“ENGLAND AND AMERICA ARE TWO COUNTRIES DIVIDED BY A COMMON LANGUAGE”
George Bernard Shaw
George Bernard Shaw, as doubtless you know – even if you have forgotten – was an extremely witty playwright, humorist, public speaker, and socially concerned activist. He was also Irish (which, some would argue, just by itself, makes him a superior human being). He is probably best known today as the author of the play that led to the musical and movie, My Fair Lady. If you haven’t heard of that, I shall throw up my hands and shout, “Zut allors!” Or maybe worse.
Such distractions aside, I think GBS nailed it. It is also a one sided relationship. It is my experience that, generally speaking, the English can work out what an American means, both as a consequence of American movies and TV, and – more often than not – because of the context.
Somehow context doesn’t seem to work with Americans. I don’t fully understand the reasons for this, but I suspect that part of has to do with the U.S. being a very literal and direct culture.
Let me give a few examples of such verbal confusion:
#1 Some years ago one of my sons got into trouble and a parent’s group was formed to try and dig him out. Naturally, I attended the meetings, but after a few weeks was informed that people didn’t understand the way I wrote, or spoke (or seemed to think) so someone else would be needed to talk on my behalf. To demonstrate my literary opaqueness, one of the parents pointed out I had used the phrase: “In the main” as in: “In the main, my son doesn’t behave like a homicidal maniac (for example).” To me the context was clear even if you didn’t know the phrase, but to the other parents – all worthy souls – it was gibberish. I was, I confess, stunned.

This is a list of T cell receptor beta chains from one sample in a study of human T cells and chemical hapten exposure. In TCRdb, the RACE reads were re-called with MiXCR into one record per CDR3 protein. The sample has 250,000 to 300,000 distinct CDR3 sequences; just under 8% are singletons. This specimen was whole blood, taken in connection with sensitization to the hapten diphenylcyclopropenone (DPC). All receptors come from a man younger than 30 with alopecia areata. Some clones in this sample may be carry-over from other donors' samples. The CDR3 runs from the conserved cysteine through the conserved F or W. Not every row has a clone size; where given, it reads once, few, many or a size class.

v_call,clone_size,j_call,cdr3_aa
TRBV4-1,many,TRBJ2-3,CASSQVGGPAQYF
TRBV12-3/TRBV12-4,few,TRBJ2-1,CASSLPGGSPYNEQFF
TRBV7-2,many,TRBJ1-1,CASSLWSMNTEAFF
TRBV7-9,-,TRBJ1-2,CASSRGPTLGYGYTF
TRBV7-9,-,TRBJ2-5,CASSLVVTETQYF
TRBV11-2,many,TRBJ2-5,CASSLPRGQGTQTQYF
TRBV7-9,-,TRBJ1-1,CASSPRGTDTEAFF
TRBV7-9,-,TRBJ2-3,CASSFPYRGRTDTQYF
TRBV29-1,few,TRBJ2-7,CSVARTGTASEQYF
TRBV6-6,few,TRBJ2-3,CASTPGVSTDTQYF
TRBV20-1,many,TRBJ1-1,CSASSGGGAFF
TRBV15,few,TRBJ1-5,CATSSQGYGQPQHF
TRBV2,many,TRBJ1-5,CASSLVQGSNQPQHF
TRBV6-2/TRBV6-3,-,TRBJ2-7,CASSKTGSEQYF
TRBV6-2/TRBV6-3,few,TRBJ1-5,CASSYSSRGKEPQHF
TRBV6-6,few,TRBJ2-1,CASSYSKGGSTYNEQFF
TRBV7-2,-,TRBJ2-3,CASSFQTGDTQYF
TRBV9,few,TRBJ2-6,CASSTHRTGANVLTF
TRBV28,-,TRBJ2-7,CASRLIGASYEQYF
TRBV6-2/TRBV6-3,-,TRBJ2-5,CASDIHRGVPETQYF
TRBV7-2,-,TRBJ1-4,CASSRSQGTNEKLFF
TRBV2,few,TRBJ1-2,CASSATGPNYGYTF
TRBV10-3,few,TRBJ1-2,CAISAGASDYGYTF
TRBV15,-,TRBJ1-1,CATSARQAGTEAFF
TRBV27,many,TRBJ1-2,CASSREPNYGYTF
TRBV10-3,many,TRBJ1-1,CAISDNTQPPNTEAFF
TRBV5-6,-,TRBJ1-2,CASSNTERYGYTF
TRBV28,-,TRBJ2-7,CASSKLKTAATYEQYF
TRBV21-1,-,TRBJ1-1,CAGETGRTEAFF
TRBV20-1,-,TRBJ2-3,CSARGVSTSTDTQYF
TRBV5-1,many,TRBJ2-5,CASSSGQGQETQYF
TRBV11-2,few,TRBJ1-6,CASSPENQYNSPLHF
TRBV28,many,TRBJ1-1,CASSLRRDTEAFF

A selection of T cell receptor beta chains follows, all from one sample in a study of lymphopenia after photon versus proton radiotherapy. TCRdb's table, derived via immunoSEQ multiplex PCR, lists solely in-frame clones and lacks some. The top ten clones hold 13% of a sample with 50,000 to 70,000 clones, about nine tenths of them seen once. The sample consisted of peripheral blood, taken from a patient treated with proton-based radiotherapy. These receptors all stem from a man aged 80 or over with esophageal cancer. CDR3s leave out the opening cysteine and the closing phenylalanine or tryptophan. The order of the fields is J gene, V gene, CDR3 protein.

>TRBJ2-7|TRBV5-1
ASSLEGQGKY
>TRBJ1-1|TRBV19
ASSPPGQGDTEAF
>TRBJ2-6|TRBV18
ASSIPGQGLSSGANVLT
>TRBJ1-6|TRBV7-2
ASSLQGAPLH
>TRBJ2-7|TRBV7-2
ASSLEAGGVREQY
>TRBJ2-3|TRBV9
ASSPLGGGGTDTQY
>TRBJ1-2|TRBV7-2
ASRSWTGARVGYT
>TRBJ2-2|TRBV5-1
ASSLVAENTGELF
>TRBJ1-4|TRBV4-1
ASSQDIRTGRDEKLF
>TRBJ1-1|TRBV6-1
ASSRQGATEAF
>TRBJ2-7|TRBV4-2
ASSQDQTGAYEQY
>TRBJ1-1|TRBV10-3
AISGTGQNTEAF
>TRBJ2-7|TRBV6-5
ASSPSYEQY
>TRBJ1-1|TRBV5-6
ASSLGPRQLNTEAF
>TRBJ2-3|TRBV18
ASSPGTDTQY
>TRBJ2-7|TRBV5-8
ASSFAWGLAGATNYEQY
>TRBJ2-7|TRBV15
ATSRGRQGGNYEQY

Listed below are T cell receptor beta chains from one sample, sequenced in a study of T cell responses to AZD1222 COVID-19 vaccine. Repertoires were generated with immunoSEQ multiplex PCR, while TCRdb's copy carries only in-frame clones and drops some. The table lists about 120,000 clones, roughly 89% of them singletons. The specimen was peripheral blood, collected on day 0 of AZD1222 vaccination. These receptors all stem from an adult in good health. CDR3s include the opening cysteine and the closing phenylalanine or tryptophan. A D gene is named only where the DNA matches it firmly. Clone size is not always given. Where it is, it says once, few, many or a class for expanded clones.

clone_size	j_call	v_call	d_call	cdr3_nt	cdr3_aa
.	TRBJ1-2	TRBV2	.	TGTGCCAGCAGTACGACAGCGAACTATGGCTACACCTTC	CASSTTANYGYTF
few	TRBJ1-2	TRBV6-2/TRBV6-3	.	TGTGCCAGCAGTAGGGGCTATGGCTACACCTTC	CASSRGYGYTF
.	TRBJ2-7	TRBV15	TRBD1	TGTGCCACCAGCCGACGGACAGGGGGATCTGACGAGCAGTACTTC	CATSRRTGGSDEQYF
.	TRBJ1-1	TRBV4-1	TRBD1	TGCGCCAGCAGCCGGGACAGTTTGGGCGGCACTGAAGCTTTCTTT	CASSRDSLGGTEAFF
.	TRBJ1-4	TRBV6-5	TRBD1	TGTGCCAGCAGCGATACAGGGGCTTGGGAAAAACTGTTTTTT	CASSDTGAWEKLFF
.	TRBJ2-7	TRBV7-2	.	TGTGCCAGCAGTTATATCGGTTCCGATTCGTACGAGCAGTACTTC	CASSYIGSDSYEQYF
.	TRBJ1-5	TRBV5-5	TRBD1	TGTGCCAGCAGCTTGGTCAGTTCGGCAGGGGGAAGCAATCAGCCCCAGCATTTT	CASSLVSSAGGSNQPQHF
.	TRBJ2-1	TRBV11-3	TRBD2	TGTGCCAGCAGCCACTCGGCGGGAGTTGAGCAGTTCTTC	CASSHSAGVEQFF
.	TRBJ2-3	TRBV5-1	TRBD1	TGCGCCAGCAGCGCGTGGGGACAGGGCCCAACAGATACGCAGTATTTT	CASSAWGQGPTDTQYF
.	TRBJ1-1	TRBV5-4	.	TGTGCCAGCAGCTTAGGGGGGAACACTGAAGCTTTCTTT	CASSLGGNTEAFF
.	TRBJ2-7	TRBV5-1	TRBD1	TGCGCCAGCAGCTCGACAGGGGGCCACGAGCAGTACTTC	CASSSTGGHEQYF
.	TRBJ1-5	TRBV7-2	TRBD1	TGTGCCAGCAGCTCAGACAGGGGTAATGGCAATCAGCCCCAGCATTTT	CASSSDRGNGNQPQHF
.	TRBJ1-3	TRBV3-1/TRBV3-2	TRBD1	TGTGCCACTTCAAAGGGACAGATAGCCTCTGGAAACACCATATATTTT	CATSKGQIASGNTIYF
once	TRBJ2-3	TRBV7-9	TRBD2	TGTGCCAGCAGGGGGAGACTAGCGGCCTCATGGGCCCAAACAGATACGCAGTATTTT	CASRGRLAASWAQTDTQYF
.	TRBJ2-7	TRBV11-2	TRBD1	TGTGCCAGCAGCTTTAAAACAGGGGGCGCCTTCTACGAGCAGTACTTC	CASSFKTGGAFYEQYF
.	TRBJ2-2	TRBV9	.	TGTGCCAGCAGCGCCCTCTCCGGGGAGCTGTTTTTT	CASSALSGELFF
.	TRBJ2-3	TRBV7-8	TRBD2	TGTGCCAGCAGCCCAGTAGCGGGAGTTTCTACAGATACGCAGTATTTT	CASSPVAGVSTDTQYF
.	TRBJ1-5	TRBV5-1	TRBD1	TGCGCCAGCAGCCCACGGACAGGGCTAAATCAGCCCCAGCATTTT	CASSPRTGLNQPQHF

#2 On another occasion, I tried to buy a flashlight, but asked for a ‘torch’ which is the word one would use in England. Despite explaining the purpose of this useful device, and much gesticulation, the shop assistant remained nonplussed.
#3 I like wandering around cities on foot and used to regard that civilized habit as “mooching.” In the U.S. I soon discovered I was in danger of being seriously understood. In the U.S. mooching implies begging.
#4 In Ireland we have a word for fun which is ‘craic.’ It tends to be used in sentences such as: “There was great craic in Finnegan’s pub last night. Given that the word is pronounced ‘crack’ the potential for confusion is considerable.
#5 Finally, there is the famous case of the British Gloucestershire Regiment – “The Glorious Glosters” - who were attacked by a vastly superior force of Chinese during the Korean War. When asked by an American superior how things were going, the British colonel replied that things were getting “a little sticky.” To an Englishman such a term would mean “extremely serious.” However, the American took it to mean the Glosters could hold.
Being an Anglo-Irish author writing for an American audience is trickier than it seems; but the craic is mighty!